A couple nights ago I awoke with a pounding in my head. My throat was uncomfortably dry, I was damp with sweat and my face felt like it was being pressed into the sand. I had somehow managed to position myself deep inside my sleeping bag, and I couldn’t see anything. I wanted to get out. I twisted myself around, extending my arms as I searched for the zipper that could set me free. My fingers grasped the warm metal. As I unzipped it, I felt the cool night air seeping into me. I pulled myself out, emerging from the capsule that entombed me. Gazing upward, I almost felt reborn. Thousands of stars were scattered in the sky above me. There was no moon, but I could still see the silhouettes of the canyon cliff faces that surrounded me. I could make out the croaks of woodhouse toads amongst the trickling of the nearby spring. I let out a long sigh. The wind seemed to agree with me.

Since entering Dark Canyon, I’ve been struggling to cope with my emotions. A certain part of me has been feeling apart from me. My mind isn’t fully present. Traversing through the winding slopes of the Woodenshoe Trail, I’m burdened with distracting thoughts which feel as though they are eating at me, taking away from my experience. They cause me to zone out in moments where I should be more attentive. Maybe it’s because I’m tired, potentially burning out, maybe I’m not getting enough time alone with myself. I feel disconnected. I long for moments where I can stand amongst the towering pines, breathing in the cleansing air, graceful and content in my own being and embracing what surrounds me. Is that too much to ask?

“What are you hoping to gain from this experience in the desert?” I am taken back to a conversation from several months ago with a friend of mine. “I don’t know,” I responded. In his eyes I saw the look of disappointment, causing me to add a little. “Hopefully I’ll strengthen my connection with the Earth.”

I chose to participate in WRFI because I longed for a stronger connection with the Earth. Knowing that it would be a profound experience, I walked into the wild with an open mind. Little did I know that I was also heading into the uncharted wilderness of my mind. Here there is no limit to where my thoughts can fester. With each step that I take down the trails of the canyon, my feet colliding with the dry earth, I step further into the reaches of my often chaotic mind. There are times where I just want to embrace what my sight brings me, study the sounds that make their way into my ears or let sensations permeate through my skin, but oftentimes my conscience has been louder that the landscape surrounding me. It yanks me from the slickrock beneath my feet and returns me home for split-seconds. There are people I want to see. Conversations that I’ve been yearning to have. Relationships I want to rekindle. Am I homesick? No, not necessarily… All I can do is exhale, attempt to release these thoughts from my mind, and return to where I am. Dave’s voice echoes through my mind. “Don’t leave the canyon before you leave the canyon.” I’m sorry, Dave.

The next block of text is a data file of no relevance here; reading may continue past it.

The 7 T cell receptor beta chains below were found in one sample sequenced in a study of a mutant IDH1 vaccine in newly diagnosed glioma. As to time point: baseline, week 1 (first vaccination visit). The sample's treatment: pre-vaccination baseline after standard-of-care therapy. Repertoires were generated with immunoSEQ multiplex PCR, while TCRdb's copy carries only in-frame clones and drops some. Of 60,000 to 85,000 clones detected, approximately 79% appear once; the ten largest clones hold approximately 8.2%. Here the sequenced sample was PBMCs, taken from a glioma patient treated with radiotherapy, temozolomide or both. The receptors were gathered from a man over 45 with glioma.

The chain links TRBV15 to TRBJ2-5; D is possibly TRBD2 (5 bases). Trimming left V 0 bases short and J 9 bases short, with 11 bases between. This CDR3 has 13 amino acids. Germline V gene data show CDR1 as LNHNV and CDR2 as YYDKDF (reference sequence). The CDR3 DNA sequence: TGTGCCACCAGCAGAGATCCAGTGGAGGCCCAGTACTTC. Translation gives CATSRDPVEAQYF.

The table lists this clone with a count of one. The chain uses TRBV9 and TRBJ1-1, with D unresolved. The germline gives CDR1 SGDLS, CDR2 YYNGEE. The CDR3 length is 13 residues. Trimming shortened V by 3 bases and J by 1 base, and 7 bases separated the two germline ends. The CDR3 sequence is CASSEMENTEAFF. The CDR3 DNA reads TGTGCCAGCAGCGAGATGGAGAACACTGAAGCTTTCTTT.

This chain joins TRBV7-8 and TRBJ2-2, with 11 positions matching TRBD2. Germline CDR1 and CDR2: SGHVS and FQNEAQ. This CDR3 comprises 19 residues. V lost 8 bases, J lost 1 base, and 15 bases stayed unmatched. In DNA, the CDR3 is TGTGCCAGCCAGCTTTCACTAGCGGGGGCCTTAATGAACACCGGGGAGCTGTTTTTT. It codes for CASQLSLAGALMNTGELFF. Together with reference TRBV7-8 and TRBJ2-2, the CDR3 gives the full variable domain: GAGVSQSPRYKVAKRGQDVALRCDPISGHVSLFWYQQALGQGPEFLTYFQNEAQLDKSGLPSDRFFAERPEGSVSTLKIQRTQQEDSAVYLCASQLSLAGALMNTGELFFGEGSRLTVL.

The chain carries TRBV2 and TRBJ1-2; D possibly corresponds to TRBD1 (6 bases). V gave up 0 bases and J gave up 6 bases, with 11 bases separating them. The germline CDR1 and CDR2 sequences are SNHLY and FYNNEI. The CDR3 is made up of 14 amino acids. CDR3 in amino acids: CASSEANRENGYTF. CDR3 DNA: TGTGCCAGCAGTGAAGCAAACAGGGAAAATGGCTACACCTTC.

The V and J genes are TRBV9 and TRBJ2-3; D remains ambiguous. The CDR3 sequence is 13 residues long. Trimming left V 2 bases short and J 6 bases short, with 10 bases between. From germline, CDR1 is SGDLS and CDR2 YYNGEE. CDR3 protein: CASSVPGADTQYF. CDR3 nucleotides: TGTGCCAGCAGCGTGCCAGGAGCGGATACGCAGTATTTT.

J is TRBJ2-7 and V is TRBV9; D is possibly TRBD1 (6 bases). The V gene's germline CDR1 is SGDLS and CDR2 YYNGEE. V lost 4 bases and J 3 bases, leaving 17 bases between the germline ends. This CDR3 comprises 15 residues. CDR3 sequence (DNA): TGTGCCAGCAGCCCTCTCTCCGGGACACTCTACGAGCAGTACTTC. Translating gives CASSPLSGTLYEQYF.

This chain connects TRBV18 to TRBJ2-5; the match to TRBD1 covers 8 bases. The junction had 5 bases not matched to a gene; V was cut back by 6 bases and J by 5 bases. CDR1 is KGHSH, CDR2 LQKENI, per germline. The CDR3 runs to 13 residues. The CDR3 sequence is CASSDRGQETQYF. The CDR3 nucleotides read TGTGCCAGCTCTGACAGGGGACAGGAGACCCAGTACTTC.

Despite my inner conflicts, there are moments when I am blessed with clarity, moments where peace upwells from deep within me and relaxes my mind. A few days ago, I stumbled into camp after a soul-testing 12-mile trek in search for water. Our camp was positioned in between towering sandstone cliffs which loomed above us like mountains. It was nearly evening; the sunlight had shifted to a golden hue and was desperately trying to work its way through the partly cloudy sky. I lay, exhausted beneath a towering ponderosa pine. My shoulders were aching, and my hips felt numb. I closed my eyes for a minute in attempt to let my mind become at ease.   

A soft breeze caused my eyelids to flutter. A solitary birdsong brought me back to reality. I let my eyes open, and almost immediately felt overcome by beauty. Above me, the ponderosa branches accepted the embrace of the wind. Their needles were shimmering, dancing in the evening glow. Behind them, the clouds had opened and brought forth an array of golden beams of sunlight, magnificent in their entirety, dancing in and out of the clouded darkness like ripples on water. For a moment, all in me was still. I felt held by the ground, and embraced by the wind, appreciated by the sun. I felt present, unoccupied by anything else, except the gifts that the Earth was allowing me to witness. 

There must be reason behind my mental wandering. Maybe I need to recognize it as a gift that the wilderness is providing to me. Where else can I witness the most stripped down, truest side of myself? Navigating through this unfamiliar landscape gives me the space and time in which I can navigate through my own head, meditating, contemplating, and even worrying. I can connect to myself and recognize my thoughts in a place where nothing is holding me back. The Earth can provide comfort which reminds me who I am and where I’ve come from. Surely this is the reorientation that I have been seeking.

Once again, I’m walking through an unfamiliar landscape. The path that I follow rises along a slope, winding through a grove of beautiful, young aspens. For a moment I stop, and listen to the whistling of the wind fluttering through the golden green, shimmering leaves. It’s truly magnificent to behold. Suddenly, a thought pops into my head. “I wish you could be here to see this.” I am swept back, paralyzed by this idea. A robin flies from behind me, landing on the trail several feet before my eyes. It looks at me, cocks its head, curious to see me. The bird returns to the sky. Smiling, I return to my thought, changing my outlook. “I can’t wait to tell you about this.” In this moment, I am here. Present in a place of such beauty and tranquility. The Earth has reoriented me, and given me the opportunity to listen to the songs that it sings. What a gift.